Discrimination / Unchanged




86,600 Km2Area

Read the report


Legal framework on freedom of religion and actual application

Although the constitution of Azerbaijan recognises the right to free religious expression,[1] in fact this right is limited by other laws.

The law on religion of 2009 requires religious organisations to register and prescribes a strict system of censorship on all religious literature imported, sold and distributed in the country.[2]

On 15th May 2017 Azerbaijan’s parliament approved amendments to allow Azerbaijani citizens and foreign nationals who have received religious instruction abroad to lead Islamic ceremonies in the country (something which Parliament had banned in October 2016), provided they are authorised by the Caucasus Muslims Office (CMO). At the request of this religious body, Azerbaijanis can now be sent to foreign religious educational establishments and the exchange of students and teachers between such institutions is now allowed. Religious propaganda by foreigners is prohibited unless they have been invited by a religious institution.[3]

Under other amendments approved in October 2016, any religious organisation found guilty of extremism can be dissolved immediately.[4] Changes to the citizenship law introduced in December 2016 provide that engaging in extremist religious actions or religiously motivated military training abroad is grounds for losing Azerbaijani citizenship.[5]

In March 2017 Azerbaijani legislators also took action to regulate the use of the internet, banning the publication of material that promotes violence, religious extremism, or ter- rorism as well as ethnic, racial or religious hatred.[6]

In a referendum held in September 2016, major constitutional changes were approved which shifted the balance of power in favour of the presidency, in particular by extending the presidential term from five years to seven years and by giving the president the right to dissolve Parliament and calling elections early.[7] Some changes introduced by the referendum – such as restricting the right to freedom of assembly for reasons of “public order and morality” and the right to property for reasons of “social justice” – have raised fears that they could be used against religious minorities.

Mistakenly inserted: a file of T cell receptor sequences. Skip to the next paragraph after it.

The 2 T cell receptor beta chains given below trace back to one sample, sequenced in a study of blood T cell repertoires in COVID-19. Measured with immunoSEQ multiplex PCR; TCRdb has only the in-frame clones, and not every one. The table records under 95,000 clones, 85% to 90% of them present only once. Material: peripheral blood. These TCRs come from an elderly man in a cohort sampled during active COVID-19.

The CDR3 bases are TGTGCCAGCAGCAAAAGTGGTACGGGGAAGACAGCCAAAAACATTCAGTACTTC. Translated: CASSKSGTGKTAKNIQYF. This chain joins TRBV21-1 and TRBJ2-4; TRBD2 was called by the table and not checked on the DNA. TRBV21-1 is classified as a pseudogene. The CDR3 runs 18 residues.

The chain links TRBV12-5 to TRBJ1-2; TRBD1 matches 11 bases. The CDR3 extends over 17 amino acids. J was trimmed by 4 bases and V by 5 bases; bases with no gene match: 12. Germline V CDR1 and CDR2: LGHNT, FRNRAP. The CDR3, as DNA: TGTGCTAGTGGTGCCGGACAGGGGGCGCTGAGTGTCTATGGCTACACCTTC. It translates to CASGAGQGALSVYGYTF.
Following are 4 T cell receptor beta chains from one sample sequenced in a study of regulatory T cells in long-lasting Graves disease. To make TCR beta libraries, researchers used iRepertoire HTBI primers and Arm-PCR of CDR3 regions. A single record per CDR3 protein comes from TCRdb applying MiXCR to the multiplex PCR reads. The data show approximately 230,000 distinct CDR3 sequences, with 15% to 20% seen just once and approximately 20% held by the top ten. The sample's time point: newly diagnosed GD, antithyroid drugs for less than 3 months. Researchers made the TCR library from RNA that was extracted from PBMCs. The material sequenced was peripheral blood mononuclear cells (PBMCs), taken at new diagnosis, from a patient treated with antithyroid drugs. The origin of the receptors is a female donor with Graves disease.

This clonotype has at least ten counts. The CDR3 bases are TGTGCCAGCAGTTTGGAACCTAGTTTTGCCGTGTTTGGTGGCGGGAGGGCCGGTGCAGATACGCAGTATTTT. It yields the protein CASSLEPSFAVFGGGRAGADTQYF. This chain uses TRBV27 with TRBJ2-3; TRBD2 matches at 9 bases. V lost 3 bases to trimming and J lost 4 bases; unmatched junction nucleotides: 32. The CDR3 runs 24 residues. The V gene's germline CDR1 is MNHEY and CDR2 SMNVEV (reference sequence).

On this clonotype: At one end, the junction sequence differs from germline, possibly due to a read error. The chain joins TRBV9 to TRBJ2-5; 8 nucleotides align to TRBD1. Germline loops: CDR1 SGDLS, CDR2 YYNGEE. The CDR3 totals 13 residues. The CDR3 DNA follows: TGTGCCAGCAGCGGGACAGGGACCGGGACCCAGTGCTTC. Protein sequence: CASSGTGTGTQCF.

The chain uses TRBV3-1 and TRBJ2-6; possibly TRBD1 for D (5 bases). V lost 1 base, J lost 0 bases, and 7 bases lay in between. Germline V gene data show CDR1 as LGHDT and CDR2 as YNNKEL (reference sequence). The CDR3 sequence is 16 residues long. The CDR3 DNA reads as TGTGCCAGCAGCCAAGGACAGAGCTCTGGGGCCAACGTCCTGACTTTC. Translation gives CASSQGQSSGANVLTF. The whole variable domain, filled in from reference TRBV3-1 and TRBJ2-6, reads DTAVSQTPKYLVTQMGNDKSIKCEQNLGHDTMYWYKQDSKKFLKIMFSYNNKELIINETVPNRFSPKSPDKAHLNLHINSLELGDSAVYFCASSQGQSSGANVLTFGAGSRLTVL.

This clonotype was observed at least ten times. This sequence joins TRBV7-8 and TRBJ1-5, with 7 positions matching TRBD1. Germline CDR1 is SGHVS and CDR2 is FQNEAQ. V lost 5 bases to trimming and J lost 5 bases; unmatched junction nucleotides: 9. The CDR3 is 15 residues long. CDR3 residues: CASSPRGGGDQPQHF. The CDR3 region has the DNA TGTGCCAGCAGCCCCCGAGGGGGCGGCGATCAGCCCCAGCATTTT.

Azerbaijan has worked hard to build an image of itself as a multi-cultural country in which members of various ethnic and religious groups live in peace and harmony.[8] If this is true for the religious groups perceived as traditional, and for Islamic groups associated with the CMO – Pope Francis also praised good institutional and interfaith relations during his visit in October 2016 – the situation is different for non-traditional groups. This applies especially to some Protestant confessions, Jehovah’s Witnesses and Muslims operating outside the CMO. According to the 2017 Report on Religious Freedom by the United States Commission on International Religious Freedom, the state of religious freedom in Azerbaijan deteriorated in 2016, and there was greater repression of independent religious activities.[9] For non-traditional groups, registration under the law is difficult.

There are positive aspects worth noting, such as the registration of the Bible Society in October 2016 after a 20-year waiting period. However, it is still unclear what type of books the Bible Society will be allowed to publish.[10] In fact, a very restrictive system of censorship is in place in the country.

All religious literature, whether published in Azerbaijan or imported, must be authorised by the State Committee for Works with Religious Organisations, which also specifies a maximum number of copies. The Old Testament, writings by Turkish theologian Said Nursi, and several publications of Jehovah’s Witnesses are still among the banned books.[11]